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Ohio grand jury declines to indict in police shooting

[JURIST] An Ohio grand jury decided on Monday not to indict two officers involved in a 2014 shooting [Washington Post report] resulting in the death of 12-year-old Tamir Rice. In November 2014 officers Timothy Loehmann and Frank Garmback were dispatched to investigate an emergency call about a "guy with a gun" pulling a weapon from his waistband and pointing it at people. Loehman shot Rice, who had removed a pellet gun from his waistband as the officers approached. Cuyahoga County Prosecutor [official website] Tim McGinty stated [CNN report] that Rice's size, as well as the fact that the gun looked real and was missing its orange safety tip made it reasonable to believe that the officer believed Rice was a threat. In response, the boy's family accused the prosecutor's office of sabotaging the case and acting more like a defense attorney for the officers. Now that the criminal investigation is completed, police officials will conduct an administrative review of the shooting to determine if police procedures were violated. Furthermore, a federal review of the case is ongoing and the Rice family can pursue the matter in civil court.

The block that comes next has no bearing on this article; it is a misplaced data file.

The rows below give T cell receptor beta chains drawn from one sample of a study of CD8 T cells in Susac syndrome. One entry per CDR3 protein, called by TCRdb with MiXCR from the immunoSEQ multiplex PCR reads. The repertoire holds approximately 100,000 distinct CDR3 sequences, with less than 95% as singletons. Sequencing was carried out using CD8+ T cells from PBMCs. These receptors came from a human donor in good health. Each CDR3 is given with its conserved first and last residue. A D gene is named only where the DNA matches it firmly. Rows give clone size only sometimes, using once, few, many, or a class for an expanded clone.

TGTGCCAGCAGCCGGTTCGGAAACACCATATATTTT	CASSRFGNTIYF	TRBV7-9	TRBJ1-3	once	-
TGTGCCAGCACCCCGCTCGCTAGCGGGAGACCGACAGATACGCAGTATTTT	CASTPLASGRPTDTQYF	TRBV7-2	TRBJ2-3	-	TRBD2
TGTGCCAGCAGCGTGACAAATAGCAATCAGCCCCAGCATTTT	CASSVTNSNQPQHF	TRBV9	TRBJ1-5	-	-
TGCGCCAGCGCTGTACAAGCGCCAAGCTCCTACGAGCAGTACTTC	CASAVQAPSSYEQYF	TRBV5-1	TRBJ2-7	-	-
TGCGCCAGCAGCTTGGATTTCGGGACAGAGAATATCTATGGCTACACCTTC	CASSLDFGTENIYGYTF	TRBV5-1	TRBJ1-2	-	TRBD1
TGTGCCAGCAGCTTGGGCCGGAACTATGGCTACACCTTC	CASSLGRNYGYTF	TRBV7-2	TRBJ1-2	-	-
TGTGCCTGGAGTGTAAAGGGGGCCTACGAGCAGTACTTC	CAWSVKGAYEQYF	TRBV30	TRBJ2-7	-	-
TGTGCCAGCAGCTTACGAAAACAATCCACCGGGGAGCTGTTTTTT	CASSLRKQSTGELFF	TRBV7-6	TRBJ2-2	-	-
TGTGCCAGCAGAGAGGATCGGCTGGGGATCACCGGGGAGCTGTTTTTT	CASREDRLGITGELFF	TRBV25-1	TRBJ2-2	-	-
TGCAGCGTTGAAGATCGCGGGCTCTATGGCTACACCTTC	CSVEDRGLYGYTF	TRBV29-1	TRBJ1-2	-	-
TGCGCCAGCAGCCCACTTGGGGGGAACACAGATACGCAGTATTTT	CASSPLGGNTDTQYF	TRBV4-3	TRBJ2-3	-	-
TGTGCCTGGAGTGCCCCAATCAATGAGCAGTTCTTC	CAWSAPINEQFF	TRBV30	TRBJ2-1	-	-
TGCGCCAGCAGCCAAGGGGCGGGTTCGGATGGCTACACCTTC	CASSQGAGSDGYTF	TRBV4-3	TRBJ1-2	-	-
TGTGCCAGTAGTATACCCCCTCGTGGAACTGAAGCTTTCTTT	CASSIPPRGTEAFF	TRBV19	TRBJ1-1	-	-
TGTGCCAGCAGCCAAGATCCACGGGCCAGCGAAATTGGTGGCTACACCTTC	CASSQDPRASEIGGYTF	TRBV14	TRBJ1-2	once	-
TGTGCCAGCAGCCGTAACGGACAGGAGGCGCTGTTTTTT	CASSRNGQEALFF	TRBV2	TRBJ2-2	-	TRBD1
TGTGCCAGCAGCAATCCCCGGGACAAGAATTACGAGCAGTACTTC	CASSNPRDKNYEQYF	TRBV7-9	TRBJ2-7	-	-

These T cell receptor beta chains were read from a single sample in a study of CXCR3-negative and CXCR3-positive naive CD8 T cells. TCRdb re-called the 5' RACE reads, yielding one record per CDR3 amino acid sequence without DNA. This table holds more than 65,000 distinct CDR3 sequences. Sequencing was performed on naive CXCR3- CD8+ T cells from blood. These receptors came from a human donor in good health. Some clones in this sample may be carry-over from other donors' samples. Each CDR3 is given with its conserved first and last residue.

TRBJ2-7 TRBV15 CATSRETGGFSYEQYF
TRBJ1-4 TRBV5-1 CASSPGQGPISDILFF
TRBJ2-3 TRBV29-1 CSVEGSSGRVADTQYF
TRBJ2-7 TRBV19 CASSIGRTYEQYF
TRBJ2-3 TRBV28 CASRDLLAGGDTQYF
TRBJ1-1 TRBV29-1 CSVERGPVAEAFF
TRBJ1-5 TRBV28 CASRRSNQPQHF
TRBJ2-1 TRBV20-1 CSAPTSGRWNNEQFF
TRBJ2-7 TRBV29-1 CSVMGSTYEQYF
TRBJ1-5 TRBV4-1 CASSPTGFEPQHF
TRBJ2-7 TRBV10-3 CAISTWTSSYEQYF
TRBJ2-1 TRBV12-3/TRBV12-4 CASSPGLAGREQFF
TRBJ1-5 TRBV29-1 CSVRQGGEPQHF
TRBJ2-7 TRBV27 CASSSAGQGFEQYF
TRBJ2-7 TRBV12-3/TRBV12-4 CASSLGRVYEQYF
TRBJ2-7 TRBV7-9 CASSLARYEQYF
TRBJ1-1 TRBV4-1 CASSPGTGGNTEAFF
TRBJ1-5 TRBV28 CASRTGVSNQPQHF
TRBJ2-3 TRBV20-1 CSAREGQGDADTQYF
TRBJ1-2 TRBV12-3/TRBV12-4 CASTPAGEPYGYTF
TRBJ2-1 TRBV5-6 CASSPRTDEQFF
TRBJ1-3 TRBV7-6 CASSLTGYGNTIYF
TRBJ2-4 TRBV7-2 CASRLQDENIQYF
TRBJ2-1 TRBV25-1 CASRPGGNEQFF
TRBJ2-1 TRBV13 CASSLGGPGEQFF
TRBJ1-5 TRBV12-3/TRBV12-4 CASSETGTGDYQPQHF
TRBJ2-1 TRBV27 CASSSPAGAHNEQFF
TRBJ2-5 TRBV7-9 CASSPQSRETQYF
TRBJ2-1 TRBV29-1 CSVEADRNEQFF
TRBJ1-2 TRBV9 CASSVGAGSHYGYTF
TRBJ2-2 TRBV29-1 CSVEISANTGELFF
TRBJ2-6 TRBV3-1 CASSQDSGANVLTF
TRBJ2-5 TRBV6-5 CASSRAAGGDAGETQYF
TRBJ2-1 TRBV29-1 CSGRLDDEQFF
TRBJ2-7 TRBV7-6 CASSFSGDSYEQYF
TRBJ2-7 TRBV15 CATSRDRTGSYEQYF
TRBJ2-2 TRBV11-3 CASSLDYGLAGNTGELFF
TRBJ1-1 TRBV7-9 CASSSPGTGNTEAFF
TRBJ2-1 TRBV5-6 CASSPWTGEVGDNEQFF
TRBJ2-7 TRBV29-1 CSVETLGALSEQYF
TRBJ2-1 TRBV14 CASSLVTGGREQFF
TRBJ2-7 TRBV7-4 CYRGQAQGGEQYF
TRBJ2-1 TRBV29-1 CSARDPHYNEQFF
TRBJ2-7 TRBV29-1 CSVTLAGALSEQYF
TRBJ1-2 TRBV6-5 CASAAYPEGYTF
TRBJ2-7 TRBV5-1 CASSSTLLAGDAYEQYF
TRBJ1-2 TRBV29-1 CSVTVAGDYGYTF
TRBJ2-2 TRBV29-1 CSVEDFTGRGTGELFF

Police use of force has been a controversial issue across the US recently. In September Baltimore City Circuit Judge Barry Williams rejected motions [JURIST report] to drop charges against six police officers implicated in the case of Freddie Gray, a black man who was injured in police custody and later died in April. Earlier this year Judge Edgar Dickson of the South Carolina Circuit Court declared a mistrial [JURIST report] in the murder case against a former police chief for the 2011 killing of an unarmed black man. After a grand jury decided not to indict [JURIST report] the Ferguson police officer in the shooting of Micheal Brown [USA Today timeline], there was a large uproar from the Ferguson community that led to mass protests and violence in some instances. The American Civil Liberties Union published a report [JURIST report] in response arguing that increased militarization of police forces is putting citizens at risk rather than protecting them.

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